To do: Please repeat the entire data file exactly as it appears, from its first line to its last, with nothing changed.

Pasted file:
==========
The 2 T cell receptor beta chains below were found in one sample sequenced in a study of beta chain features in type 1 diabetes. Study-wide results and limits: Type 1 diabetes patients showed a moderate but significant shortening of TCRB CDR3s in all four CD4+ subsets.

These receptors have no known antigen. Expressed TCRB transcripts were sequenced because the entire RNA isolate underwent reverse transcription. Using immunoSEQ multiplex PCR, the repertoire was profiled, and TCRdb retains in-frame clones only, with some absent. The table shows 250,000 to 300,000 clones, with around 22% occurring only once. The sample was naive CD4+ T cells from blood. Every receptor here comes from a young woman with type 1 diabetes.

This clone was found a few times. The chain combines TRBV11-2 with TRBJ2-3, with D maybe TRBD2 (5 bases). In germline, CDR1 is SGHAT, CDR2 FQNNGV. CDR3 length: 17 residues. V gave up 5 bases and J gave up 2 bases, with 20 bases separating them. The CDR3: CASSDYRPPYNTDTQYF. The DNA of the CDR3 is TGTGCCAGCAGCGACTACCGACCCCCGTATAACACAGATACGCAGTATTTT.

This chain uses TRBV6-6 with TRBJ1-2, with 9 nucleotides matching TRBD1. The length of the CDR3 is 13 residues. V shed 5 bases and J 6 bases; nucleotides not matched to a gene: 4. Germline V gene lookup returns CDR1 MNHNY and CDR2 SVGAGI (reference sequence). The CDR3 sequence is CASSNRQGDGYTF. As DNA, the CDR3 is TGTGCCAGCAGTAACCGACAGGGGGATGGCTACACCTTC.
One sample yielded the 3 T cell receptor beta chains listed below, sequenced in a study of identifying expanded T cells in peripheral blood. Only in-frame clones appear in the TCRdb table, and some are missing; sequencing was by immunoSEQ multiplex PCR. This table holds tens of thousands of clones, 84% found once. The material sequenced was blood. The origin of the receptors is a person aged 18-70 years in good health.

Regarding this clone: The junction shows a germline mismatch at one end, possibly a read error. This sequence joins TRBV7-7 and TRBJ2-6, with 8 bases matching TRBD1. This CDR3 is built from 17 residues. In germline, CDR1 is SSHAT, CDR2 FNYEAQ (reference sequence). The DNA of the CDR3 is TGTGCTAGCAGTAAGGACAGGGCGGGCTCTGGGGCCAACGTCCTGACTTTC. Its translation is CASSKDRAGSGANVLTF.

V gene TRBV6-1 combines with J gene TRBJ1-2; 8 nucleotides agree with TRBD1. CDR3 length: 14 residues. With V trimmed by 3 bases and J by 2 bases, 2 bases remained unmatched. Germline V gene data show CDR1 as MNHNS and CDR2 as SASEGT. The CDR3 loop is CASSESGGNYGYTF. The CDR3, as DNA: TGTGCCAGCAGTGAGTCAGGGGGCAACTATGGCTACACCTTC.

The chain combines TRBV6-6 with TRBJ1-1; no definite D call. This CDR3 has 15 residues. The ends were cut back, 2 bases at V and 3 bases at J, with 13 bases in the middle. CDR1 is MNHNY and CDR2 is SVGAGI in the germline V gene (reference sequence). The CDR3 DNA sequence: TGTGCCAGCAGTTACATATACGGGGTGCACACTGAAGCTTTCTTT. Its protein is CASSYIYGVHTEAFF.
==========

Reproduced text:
The 2 T cell receptor beta chains below were found in one sample sequenced in a study of beta chain features in type 1 diabetes. Study-wide results and limits: Type 1 diabetes patients showed a moderate but significant shortening of TCRB CDR3s in all four CD4+ subsets.

These receptors have no known antigen. Expressed TCRB transcripts were sequenced because the entire RNA isolate underwent reverse transcription. Using immunoSEQ multiplex PCR, the repertoire was profiled, and TCRdb retains in-frame clones only, with some absent. The table shows 250,000 to 300,000 clones, with around 22% occurring only once. The sample was naive CD4+ T cells from blood. Every receptor here comes from a young woman with type 1 diabetes.

This clone was found a few times. The chain combines TRBV11-2 with TRBJ2-3, with D maybe TRBD2 (5 bases). In germline, CDR1 is SGHAT, CDR2 FQNNGV. CDR3 length: 17 residues. V gave up 5 bases and J gave up 2 bases, with 20 bases separating them. The CDR3: CASSDYRPPYNTDTQYF. The DNA of the CDR3 is TGTGCCAGCAGCGACTACCGACCCCCGTATAACACAGATACGCAGTATTTT.

This chain uses TRBV6-6 with TRBJ1-2, with 9 nucleotides matching TRBD1. The length of the CDR3 is 13 residues. V shed 5 bases and J 6 bases; nucleotides not matched to a gene: 4. Germline V gene lookup returns CDR1 MNHNY and CDR2 SVGAGI (reference sequence). The CDR3 sequence is CASSNRQGDGYTF. As DNA, the CDR3 is TGTGCCAGCAGTAACCGACAGGGGGATGGCTACACCTTC.
One sample yielded the 3 T cell receptor beta chains listed below, sequenced in a study of identifying expanded T cells in peripheral blood. Only in-frame clones appear in the TCRdb table, and some are missing; sequencing was by immunoSEQ multiplex PCR. This table holds tens of thousands of clones, 84% found once. The material sequenced was blood. The origin of the receptors is a person aged 18-70 years in good health.

Regarding this clone: The junction shows a germline mismatch at one end, possibly a read error. This sequence joins TRBV7-7 and TRBJ2-6, with 8 bases matching TRBD1. This CDR3 is built from 17 residues. In germline, CDR1 is SSHAT, CDR2 FNYEAQ (reference sequence). The DNA of the CDR3 is TGTGCTAGCAGTAAGGACAGGGCGGGCTCTGGGGCCAACGTCCTGACTTTC. Its translation is CASSKDRAGSGANVLTF.

V gene TRBV6-1 combines with J gene TRBJ1-2; 8 nucleotides agree with TRBD1. CDR3 length: 14 residues. With V trimmed by 3 bases and J by 2 bases, 2 bases remained unmatched. Germline V gene data show CDR1 as MNHNS and CDR2 as SASEGT. The CDR3 loop is CASSESGGNYGYTF. The CDR3, as DNA: TGTGCCAGCAGTGAGTCAGGGGGCAACTATGGCTACACCTTC.

The chain combines TRBV6-6 with TRBJ1-1; no definite D call. This CDR3 has 15 residues. The ends were cut back, 2 bases at V and 3 bases at J, with 13 bases in the middle. CDR1 is MNHNY and CDR2 is SVGAGI in the germline V gene (reference sequence). The CDR3 DNA sequence: TGTGCCAGCAGTTACATATACGGGGTGCACACTGAAGCTTTCTTT. Its protein is CASSYIYGVHTEAFF.